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Townshend, Charles Townshend, 2d Viscount

Charles Townshend Townshend, 2d Viscount (toun´zĕnd), 1674–1738, English statesman. A leading Whig in the reign of Queen Anne, he served as a commissioner to negotiate the union (1707) with Scotland and as ambassador (1708–11) to the Netherlands. He strongly supported the Hanoverian succession, and when George I became king (1714) Townshend was appointed a secretary of state. He was somewhat overshadowed by his colleague James Stanhope (later 1st Earl Stanhope), and in 1716 Stanhope and the 3d earl of Sunderland undermined his influence with the king and secured his dismissal. With his brother-in-law Robert Walpole, who left office with him, Townshend formed an opposition group, led nominally by the prince of Wales (later George II). He returned to office in 1720, and after the fall of Sunderland and the death of Stanhope, he became (1721) secretary of state again, sharing leadership of the ministry with Walpole. He negotiated the Treaty of Hanover (1725) with Prussia and France to counter the alliance between Spain and Austria and, after a brief war in which the Spanish besieged Gibraltar, concluded the Treaty of Seville (1729) with Spain. Foreign policy disagreements with Walpole led to Townshend's resignation in 1730. He retired to the country, where, as an experimental farmer, he became known as Turnip Townshend.

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"Townshend, Charles Townshend, 2d Viscount." The Columbia Encyclopedia, 6th ed.. . Encyclopedia.com. 19 Aug. 2017 <http://www.encyclopedia.com>.

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"Townshend, Charles Townshend, 2d Viscount." The Columbia Encyclopedia, 6th ed.. . Retrieved August 19, 2017 from Encyclopedia.com: http://www.encyclopedia.com/reference/encyclopedias-almanacs-transcripts-and-maps/townshend-charles-townshend-2d-viscount

Townshend, Charles Townshend, 2nd Viscount

Townshend, Charles Townshend, 2nd Viscount (1674–1738). Townshend succeeded to his peerage and the headship of the leading Norfolk political family in 1687. Though from a Tory background, he became a Whig closely associated with the Junto, specializing in foreign affairs. In 1713 he married Robert Walpole's sister and the following year became secretary of state for the northern department. Shifted to the less powerful post of lord-lieutenant of Ireland in 1717, he resigned from the government along with Walpole and remained in opposition during the Whig schism until 1720 when he became lord president of the council, returning to the northern department the following year. From 1722 he and Walpole ran the administration, with Townshend concentrating on foreign affairs, and though Walpole can be considered first minister because of his control of the Treasury, the ministry should be viewed as a duumvirate until at least 1727 when Townshend began to lose ground to his brother-in-law. Disagreement over foreign policy led to his resignation from the ministry in 1730. In retirement he devoted himself to agriculture on his estate at Rainham, and has come down to posterity as ‘Turnip Townshend’.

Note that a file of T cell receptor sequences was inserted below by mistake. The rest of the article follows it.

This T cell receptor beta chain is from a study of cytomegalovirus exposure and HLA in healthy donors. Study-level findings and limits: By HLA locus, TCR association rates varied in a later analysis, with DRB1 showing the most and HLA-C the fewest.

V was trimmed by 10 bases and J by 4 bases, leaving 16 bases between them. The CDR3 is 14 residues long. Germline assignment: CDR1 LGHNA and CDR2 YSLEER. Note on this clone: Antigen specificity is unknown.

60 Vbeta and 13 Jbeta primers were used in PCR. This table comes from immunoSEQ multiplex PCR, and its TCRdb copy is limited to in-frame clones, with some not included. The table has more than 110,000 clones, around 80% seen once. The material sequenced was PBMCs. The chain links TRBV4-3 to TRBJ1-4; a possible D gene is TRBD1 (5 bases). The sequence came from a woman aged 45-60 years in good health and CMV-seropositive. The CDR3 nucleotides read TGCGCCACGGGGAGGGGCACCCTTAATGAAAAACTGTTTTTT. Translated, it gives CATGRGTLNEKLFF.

Clyve Jones

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"Townshend, Charles Townshend, 2nd Viscount." The Oxford Companion to British History. . Retrieved August 19, 2017 from Encyclopedia.com: http://www.encyclopedia.com/history/encyclopedias-almanacs-transcripts-and-maps/townshend-charles-townshend-2nd-viscount

Townshend, Charles

Townshend, Charles (1725–67). Townshend dashed across the political sky in the 1760s like a comet, blazed, and was gone. A grandson of ‘Turnip’ Townshend, he was returned to Parliament on the family interest at Great Yarmouth when he was 21 and held a variety of junior posts in the 1750s and early 1760s. In 1766 he became chancellor of the Exchequer in Chatham's (Pitt) ministry. The weakness of the ostensible first minister, Grafton, and the illness of Chatham, gave Townshend his head. In May 1767 he delighted and amazed the Commons with his ‘champagne’ speech, of which few reports survive. At the same time he pledged himself to raise a revenue in America by the imposition of a range of duties, a policy made all the more necessary by his failure to carry the land tax at 4 shillings, which left him short of budgetary income. Having lit the fuse for an American time-bomb, he died in September 1767 of a fever at the age of 42. Lecky called him ‘the spoiled child of the House of Commons’.

J. A. Cannon

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Townshend, Charles

Charles Townshend, 1725–67, English statesman; grandson of the 2d Viscount Townshend. Distrusted for his marked instability, he held relatively minor offices until the 1st earl of Chatham made him chancellor of the exchequer in 1766. Because of Chatham's illness Townshend became the leading figure in the ministry. He effectively sabotaged Chatham's plan to bring India under the sovereignty of the crown and undertook the ill-fated American import levies known as the Townshend Acts. He died shortly after the passage of the measures.

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Townshend, Charles, 2nd Viscount

Townshend, Charles, 2nd Viscount (1674–1738) British Whig statesman, known as ‘ Turnip Townshend’. Robert Walpole's brother-in-law, he helped to arrange George I's accession to the throne in 1714 and, as Secretary for the Northern Department, suppressed the Jacobite rebellion of 1715. He was forced to resign in 1730, and devoted his retirement to agricultural improvements.

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